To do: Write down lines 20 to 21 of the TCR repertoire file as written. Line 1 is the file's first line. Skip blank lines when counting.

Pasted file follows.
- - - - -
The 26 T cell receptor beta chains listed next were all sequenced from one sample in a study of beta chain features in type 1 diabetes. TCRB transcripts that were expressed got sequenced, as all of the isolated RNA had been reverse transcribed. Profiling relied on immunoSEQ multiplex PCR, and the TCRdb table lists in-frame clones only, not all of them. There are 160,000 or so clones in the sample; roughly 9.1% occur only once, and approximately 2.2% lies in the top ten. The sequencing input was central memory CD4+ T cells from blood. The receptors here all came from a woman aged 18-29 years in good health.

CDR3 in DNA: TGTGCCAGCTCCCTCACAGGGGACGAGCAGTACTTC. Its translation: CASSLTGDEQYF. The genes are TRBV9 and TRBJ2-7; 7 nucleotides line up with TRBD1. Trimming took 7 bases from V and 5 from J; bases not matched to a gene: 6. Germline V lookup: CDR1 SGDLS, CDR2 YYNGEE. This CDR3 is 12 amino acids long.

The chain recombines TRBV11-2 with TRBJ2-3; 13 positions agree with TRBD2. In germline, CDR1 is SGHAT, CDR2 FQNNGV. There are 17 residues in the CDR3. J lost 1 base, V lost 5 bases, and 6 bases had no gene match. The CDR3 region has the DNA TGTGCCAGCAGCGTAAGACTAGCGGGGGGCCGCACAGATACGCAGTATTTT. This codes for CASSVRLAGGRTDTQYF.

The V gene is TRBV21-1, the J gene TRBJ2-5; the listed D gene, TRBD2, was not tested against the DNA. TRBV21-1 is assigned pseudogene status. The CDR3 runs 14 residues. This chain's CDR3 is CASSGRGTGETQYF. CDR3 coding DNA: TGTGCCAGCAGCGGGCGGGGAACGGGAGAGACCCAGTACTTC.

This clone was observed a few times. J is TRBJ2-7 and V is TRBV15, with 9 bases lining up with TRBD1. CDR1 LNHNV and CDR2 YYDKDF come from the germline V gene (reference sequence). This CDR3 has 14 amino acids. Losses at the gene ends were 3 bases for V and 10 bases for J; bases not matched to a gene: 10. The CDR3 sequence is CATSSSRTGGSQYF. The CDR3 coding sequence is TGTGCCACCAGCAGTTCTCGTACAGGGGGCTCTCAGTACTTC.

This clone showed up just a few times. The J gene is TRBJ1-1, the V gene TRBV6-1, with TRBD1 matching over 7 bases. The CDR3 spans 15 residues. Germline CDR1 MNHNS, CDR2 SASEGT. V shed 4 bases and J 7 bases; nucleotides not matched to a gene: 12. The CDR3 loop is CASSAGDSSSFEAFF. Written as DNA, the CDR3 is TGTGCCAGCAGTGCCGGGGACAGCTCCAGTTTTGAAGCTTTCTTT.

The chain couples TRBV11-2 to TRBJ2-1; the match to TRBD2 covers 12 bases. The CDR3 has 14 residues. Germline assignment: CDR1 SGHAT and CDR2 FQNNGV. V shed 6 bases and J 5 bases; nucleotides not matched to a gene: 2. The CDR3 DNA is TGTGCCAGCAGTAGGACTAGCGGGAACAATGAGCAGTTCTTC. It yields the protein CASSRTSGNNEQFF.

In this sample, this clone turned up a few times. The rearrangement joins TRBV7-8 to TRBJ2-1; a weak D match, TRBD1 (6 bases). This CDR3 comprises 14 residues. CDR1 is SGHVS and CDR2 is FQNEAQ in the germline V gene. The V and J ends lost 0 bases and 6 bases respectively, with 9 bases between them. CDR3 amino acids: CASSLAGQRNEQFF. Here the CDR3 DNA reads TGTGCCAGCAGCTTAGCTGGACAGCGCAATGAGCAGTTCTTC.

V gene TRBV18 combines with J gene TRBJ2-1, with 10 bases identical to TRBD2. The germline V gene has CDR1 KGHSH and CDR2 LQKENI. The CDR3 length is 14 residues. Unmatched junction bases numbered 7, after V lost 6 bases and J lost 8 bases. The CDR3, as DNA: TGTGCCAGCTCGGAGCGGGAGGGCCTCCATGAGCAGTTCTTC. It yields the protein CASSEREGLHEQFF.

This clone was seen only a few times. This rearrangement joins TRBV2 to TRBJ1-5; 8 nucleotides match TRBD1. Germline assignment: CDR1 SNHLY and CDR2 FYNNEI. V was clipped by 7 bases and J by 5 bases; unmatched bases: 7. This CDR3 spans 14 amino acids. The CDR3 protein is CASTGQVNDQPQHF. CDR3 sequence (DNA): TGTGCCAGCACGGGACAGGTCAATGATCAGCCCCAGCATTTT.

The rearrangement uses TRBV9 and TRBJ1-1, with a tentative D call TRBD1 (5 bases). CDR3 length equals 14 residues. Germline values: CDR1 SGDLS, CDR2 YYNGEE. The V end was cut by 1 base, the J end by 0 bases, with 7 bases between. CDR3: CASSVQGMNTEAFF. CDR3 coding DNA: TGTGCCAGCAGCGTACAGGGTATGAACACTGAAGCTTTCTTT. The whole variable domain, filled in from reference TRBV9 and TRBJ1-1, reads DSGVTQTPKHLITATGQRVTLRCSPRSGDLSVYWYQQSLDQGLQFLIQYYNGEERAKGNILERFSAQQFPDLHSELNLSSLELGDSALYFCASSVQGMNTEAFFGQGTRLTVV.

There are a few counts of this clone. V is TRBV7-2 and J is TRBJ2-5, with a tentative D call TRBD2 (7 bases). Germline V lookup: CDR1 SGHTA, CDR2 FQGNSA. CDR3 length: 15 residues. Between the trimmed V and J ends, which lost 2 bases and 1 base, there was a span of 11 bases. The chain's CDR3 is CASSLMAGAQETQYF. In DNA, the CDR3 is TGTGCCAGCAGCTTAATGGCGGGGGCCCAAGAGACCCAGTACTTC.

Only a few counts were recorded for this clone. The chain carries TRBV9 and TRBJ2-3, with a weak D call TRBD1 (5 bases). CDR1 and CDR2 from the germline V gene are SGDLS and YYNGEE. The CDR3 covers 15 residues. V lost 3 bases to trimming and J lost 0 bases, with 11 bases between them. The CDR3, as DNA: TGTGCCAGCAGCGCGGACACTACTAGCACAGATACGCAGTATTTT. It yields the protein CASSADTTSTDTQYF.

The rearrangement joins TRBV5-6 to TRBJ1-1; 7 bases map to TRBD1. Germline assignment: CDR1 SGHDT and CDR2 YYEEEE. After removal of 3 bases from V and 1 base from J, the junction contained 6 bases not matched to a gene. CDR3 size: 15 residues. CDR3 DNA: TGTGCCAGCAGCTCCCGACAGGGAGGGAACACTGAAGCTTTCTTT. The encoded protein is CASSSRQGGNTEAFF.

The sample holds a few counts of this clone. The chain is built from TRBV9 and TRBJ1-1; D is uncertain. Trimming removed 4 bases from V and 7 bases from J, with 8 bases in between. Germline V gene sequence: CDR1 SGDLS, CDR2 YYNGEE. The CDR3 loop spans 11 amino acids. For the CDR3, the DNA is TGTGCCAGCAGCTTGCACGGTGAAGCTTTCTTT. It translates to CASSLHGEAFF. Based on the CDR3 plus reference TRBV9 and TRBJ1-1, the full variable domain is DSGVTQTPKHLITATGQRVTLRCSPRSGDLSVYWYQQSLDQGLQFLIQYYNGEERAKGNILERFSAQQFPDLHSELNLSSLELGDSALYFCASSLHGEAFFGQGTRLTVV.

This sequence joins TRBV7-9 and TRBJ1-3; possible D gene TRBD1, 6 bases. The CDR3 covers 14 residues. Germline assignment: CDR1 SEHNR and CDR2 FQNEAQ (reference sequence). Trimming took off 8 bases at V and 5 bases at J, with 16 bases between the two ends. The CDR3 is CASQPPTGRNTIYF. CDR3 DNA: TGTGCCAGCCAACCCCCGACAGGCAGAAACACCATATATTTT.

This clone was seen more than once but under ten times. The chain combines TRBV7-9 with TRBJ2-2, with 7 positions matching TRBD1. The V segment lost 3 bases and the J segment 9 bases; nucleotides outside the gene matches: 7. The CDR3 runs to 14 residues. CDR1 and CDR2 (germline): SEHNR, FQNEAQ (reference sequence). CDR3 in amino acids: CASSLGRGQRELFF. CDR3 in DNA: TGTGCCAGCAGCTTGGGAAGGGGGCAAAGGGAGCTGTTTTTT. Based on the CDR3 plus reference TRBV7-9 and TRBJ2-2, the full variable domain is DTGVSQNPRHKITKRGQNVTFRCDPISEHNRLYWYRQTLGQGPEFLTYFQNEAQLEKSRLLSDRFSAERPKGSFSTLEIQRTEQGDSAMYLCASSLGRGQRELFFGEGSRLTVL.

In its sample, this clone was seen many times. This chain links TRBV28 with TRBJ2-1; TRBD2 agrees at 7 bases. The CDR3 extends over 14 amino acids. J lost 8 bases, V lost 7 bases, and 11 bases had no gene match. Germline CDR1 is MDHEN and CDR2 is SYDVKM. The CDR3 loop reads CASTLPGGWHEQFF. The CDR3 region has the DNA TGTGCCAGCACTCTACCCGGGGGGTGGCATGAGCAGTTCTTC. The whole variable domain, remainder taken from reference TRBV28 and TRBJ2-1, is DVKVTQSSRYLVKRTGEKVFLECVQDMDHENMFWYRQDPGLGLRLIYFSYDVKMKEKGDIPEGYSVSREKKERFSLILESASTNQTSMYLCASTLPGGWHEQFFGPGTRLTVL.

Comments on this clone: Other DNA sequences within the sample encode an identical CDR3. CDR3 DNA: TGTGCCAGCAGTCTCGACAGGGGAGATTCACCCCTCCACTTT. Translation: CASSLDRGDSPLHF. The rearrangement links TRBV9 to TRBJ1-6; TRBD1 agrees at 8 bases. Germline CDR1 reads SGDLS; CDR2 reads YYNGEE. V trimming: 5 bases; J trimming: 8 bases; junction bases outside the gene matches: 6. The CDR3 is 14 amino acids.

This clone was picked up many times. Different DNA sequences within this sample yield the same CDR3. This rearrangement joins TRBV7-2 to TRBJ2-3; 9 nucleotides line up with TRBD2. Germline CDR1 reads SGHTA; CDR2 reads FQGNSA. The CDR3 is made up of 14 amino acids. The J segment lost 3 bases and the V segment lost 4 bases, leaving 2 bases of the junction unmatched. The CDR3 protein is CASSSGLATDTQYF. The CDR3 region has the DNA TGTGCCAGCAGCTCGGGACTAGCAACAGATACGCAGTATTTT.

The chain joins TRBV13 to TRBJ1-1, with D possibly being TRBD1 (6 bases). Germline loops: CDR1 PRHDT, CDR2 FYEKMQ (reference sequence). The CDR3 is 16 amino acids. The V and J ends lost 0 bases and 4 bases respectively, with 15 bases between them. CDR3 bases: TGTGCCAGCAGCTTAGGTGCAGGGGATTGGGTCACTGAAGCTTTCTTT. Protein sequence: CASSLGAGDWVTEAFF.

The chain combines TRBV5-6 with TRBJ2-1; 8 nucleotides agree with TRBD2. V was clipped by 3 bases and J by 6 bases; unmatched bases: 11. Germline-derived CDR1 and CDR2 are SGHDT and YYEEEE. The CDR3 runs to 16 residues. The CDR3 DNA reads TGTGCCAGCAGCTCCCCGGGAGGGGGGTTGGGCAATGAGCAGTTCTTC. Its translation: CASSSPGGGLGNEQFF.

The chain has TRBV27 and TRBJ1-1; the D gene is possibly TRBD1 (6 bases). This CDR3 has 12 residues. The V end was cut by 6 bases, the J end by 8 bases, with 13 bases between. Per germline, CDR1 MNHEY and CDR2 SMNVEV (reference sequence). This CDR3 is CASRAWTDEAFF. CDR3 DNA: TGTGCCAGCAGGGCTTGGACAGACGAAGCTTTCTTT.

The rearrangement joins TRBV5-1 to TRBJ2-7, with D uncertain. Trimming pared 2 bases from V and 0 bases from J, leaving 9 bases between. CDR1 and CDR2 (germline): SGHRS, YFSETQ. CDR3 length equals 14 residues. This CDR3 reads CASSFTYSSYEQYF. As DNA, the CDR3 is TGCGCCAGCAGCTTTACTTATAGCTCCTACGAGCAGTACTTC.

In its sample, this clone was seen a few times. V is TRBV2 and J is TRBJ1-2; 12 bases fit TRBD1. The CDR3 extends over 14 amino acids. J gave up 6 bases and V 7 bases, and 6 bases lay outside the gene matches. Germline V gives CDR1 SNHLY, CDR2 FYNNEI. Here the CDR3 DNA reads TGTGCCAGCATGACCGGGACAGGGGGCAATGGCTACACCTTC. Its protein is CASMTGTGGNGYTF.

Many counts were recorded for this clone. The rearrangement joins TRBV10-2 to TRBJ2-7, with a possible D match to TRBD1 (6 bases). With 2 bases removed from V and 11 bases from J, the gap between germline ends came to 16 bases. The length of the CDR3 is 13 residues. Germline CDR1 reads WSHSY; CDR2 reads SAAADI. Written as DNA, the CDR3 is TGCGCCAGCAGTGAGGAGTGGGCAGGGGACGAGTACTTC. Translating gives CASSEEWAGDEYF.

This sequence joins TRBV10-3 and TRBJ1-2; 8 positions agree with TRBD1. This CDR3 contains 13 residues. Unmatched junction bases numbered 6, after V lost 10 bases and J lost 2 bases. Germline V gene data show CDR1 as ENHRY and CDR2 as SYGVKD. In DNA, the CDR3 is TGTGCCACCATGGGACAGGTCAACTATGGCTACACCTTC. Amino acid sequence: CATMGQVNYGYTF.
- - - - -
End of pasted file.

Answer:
This clone was picked up many times. Different DNA sequences within this sample yield the same CDR3. This rearrangement joins TRBV7-2 to TRBJ2-3; 9 nucleotides line up with TRBD2. Germline CDR1 reads SGHTA; CDR2 reads FQGNSA. The CDR3 is made up of 14 amino acids. The J segment lost 3 bases and the V segment lost 4 bases, leaving 2 bases of the junction unmatched. The CDR3 protein is CASSSGLATDTQYF. The CDR3 region has the DNA TGTGCCAGCAGCTCGGGACTAGCAACAGATACGCAGTATTTT.

The chain joins TRBV13 to TRBJ1-1, with D possibly being TRBD1 (6 bases). Germline loops: CDR1 PRHDT, CDR2 FYEKMQ (reference sequence). The CDR3 is 16 amino acids. The V and J ends lost 0 bases and 4 bases respectively, with 15 bases between them. CDR3 bases: TGTGCCAGCAGCTTAGGTGCAGGGGATTGGGTCACTGAAGCTTTCTTT. Protein sequence: CASSLGAGDWVTEAFF.